“A school generally must treat transgender students consistent with their gender identity,” the federal regulation said. The appeals court ruled Tuesday that the rule is a reasonable interpretation of Title IX.

The school board, in Gloucester, a rural part of Virginia on the Chesapeake Bay, said Grimm could use a unisex bathroom, but he said it only worsened his anguish of being transgender. Barred from using the boys’ restroom, he avoided using the restrooms at the school entirely and developed urinary tract infections, according to court documents.

The school board forced the high school to stop accommodating him after angry parents spoke out at two community meetings. One person called him a “freak,” and several repeatedly referred to him as a girl or young lady.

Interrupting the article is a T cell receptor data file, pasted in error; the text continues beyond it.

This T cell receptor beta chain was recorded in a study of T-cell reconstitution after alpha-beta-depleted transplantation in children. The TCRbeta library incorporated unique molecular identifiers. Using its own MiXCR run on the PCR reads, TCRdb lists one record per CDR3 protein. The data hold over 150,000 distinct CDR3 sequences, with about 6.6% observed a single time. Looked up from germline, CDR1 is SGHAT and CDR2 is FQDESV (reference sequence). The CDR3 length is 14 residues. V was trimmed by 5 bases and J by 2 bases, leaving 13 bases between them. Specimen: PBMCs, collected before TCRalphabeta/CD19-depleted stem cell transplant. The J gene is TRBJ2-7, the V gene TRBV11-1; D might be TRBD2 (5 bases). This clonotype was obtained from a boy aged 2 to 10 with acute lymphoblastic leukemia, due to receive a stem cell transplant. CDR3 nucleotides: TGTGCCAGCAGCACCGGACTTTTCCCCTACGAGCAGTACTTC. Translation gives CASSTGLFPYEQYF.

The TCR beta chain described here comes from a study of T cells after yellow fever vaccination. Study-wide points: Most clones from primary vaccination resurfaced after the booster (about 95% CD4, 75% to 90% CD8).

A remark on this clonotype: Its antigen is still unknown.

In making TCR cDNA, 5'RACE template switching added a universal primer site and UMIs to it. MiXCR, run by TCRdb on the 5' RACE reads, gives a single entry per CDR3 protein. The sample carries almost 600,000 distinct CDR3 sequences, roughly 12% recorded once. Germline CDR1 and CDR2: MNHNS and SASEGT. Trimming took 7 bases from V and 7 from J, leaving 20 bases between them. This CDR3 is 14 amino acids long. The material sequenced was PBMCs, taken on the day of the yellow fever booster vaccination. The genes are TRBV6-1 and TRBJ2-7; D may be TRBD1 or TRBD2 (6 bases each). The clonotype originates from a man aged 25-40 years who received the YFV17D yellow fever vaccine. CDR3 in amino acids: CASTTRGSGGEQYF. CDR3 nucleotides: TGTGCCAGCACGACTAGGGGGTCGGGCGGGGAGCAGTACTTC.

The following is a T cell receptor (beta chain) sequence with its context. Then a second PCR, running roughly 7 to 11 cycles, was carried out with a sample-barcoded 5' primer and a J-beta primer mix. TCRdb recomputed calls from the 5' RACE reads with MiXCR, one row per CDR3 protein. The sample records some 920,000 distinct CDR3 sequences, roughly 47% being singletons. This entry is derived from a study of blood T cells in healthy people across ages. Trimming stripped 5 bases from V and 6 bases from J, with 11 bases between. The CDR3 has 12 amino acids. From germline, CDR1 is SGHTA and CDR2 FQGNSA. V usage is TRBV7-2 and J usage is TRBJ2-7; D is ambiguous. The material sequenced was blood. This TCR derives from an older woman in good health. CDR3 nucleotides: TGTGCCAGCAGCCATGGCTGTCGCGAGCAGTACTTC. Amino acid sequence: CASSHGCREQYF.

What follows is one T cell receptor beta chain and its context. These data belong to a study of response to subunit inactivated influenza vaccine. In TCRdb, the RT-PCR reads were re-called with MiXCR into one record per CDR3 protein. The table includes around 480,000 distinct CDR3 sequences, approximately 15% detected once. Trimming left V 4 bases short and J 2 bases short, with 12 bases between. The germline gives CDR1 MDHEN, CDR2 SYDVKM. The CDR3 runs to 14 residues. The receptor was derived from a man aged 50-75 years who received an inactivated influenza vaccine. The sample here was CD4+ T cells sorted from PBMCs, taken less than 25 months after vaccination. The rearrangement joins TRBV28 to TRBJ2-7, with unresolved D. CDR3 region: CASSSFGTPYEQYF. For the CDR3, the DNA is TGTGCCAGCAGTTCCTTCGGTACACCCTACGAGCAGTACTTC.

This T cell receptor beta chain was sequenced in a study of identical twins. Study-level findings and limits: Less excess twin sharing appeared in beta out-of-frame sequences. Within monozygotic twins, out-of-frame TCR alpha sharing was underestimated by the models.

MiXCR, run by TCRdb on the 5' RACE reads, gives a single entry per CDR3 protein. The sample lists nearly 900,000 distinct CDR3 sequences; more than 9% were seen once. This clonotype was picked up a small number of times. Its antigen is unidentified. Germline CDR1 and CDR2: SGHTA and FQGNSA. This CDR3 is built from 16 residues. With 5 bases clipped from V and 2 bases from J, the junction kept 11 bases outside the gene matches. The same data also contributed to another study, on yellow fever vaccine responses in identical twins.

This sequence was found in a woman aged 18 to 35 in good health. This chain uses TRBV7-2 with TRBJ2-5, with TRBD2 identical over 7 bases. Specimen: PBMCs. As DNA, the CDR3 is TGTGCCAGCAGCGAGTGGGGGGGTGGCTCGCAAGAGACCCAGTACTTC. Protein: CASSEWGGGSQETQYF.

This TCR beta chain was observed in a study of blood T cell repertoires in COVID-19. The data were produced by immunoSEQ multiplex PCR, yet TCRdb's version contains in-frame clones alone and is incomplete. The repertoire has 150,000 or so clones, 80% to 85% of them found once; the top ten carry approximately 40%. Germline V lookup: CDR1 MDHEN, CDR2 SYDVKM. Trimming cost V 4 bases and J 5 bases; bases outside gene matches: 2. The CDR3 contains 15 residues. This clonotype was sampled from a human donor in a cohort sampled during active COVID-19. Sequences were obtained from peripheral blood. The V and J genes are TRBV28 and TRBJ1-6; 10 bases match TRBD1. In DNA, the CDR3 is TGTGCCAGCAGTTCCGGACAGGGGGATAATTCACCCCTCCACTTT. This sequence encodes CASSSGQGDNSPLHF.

Policies requiring schools to permit transgender students to use the bathrooms that conform to their gender identity have been enacted in California, Colorado, Connecticut, Massachusetts, New York, and Washington.

But some states are taking a contrary position. North Carolina’s legislature passed a law, signed by the governor last month, requiring transgender people to use the bathroom that correspondents to the sex they were born with. A similar measure was vetoed by South Dakota’s governor.”

The federal appeals court got this ruling right!


New York Primary Today:  Bernie Sanders and Hillary Clinton Join Verizon Workers on the Picket Line!

Dear Commons Community,